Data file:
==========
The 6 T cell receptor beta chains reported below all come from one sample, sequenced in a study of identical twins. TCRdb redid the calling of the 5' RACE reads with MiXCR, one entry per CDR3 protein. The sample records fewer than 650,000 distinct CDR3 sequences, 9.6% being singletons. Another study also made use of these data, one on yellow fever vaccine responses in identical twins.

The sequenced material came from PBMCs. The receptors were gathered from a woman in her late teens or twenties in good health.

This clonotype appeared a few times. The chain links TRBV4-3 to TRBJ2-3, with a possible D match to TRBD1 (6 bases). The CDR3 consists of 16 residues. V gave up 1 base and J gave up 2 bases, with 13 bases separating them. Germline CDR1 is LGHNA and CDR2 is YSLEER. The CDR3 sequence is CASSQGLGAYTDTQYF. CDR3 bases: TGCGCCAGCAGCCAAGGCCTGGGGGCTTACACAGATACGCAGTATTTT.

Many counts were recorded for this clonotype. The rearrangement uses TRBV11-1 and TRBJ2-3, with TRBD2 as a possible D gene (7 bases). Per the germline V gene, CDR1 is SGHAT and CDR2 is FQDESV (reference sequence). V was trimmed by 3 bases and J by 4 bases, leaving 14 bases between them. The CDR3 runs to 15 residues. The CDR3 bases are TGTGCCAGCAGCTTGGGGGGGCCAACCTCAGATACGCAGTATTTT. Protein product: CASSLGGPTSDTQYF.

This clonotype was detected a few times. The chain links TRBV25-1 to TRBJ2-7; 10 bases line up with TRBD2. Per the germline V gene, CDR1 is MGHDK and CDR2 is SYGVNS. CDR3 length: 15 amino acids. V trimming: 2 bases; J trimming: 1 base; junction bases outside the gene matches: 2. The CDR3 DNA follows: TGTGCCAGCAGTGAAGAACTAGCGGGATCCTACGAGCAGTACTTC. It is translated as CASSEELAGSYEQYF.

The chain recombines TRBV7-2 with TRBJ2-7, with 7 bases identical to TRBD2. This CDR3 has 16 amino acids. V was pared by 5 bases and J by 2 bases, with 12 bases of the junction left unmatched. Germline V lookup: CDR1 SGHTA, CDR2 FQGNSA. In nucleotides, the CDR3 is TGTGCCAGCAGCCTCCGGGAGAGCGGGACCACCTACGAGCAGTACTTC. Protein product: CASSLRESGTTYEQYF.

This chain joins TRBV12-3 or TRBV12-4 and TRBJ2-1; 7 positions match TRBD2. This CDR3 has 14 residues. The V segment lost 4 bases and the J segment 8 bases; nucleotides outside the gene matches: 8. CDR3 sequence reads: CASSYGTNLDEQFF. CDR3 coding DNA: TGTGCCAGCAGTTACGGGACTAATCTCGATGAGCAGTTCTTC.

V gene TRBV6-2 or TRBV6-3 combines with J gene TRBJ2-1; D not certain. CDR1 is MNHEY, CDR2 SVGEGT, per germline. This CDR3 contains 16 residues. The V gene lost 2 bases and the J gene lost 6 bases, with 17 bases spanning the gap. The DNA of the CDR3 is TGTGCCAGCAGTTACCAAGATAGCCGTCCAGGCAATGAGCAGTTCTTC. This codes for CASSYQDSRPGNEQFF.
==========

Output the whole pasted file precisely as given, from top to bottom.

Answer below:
The 6 T cell receptor beta chains reported below all come from one sample, sequenced in a study of identical twins. TCRdb redid the calling of the 5' RACE reads with MiXCR, one entry per CDR3 protein. The sample records fewer than 650,000 distinct CDR3 sequences, 9.6% being singletons. Another study also made use of these data, one on yellow fever vaccine responses in identical twins.

The sequenced material came from PBMCs. The receptors were gathered from a woman in her late teens or twenties in good health.

This clonotype appeared a few times. The chain links TRBV4-3 to TRBJ2-3, with a possible D match to TRBD1 (6 bases). The CDR3 consists of 16 residues. V gave up 1 base and J gave up 2 bases, with 13 bases separating them. Germline CDR1 is LGHNA and CDR2 is YSLEER. The CDR3 sequence is CASSQGLGAYTDTQYF. CDR3 bases: TGCGCCAGCAGCCAAGGCCTGGGGGCTTACACAGATACGCAGTATTTT.

Many counts were recorded for this clonotype. The rearrangement uses TRBV11-1 and TRBJ2-3, with TRBD2 as a possible D gene (7 bases). Per the germline V gene, CDR1 is SGHAT and CDR2 is FQDESV (reference sequence). V was trimmed by 3 bases and J by 4 bases, leaving 14 bases between them. The CDR3 runs to 15 residues. The CDR3 bases are TGTGCCAGCAGCTTGGGGGGGCCAACCTCAGATACGCAGTATTTT. Protein product: CASSLGGPTSDTQYF.

This clonotype was detected a few times. The chain links TRBV25-1 to TRBJ2-7; 10 bases line up with TRBD2. Per the germline V gene, CDR1 is MGHDK and CDR2 is SYGVNS. CDR3 length: 15 amino acids. V trimming: 2 bases; J trimming: 1 base; junction bases outside the gene matches: 2. The CDR3 DNA follows: TGTGCCAGCAGTGAAGAACTAGCGGGATCCTACGAGCAGTACTTC. It is translated as CASSEELAGSYEQYF.

The chain recombines TRBV7-2 with TRBJ2-7, with 7 bases identical to TRBD2. This CDR3 has 16 amino acids. V was pared by 5 bases and J by 2 bases, with 12 bases of the junction left unmatched. Germline V lookup: CDR1 SGHTA, CDR2 FQGNSA. In nucleotides, the CDR3 is TGTGCCAGCAGCCTCCGGGAGAGCGGGACCACCTACGAGCAGTACTTC. Protein product: CASSLRESGTTYEQYF.

This chain joins TRBV12-3 or TRBV12-4 and TRBJ2-1; 7 positions match TRBD2. This CDR3 has 14 residues. The V segment lost 4 bases and the J segment 8 bases; nucleotides outside the gene matches: 8. CDR3 sequence reads: CASSYGTNLDEQFF. CDR3 coding DNA: TGTGCCAGCAGTTACGGGACTAATCTCGATGAGCAGTTCTTC.

V gene TRBV6-2 or TRBV6-3 combines with J gene TRBJ2-1; D not certain. CDR1 is MNHEY, CDR2 SVGEGT, per germline. This CDR3 contains 16 residues. The V gene lost 2 bases and the J gene lost 6 bases, with 17 bases spanning the gap. The DNA of the CDR3 is TGTGCCAGCAGTTACCAAGATAGCCGTCCAGGCAATGAGCAGTTCTTC. This codes for CASSYQDSRPGNEQFF.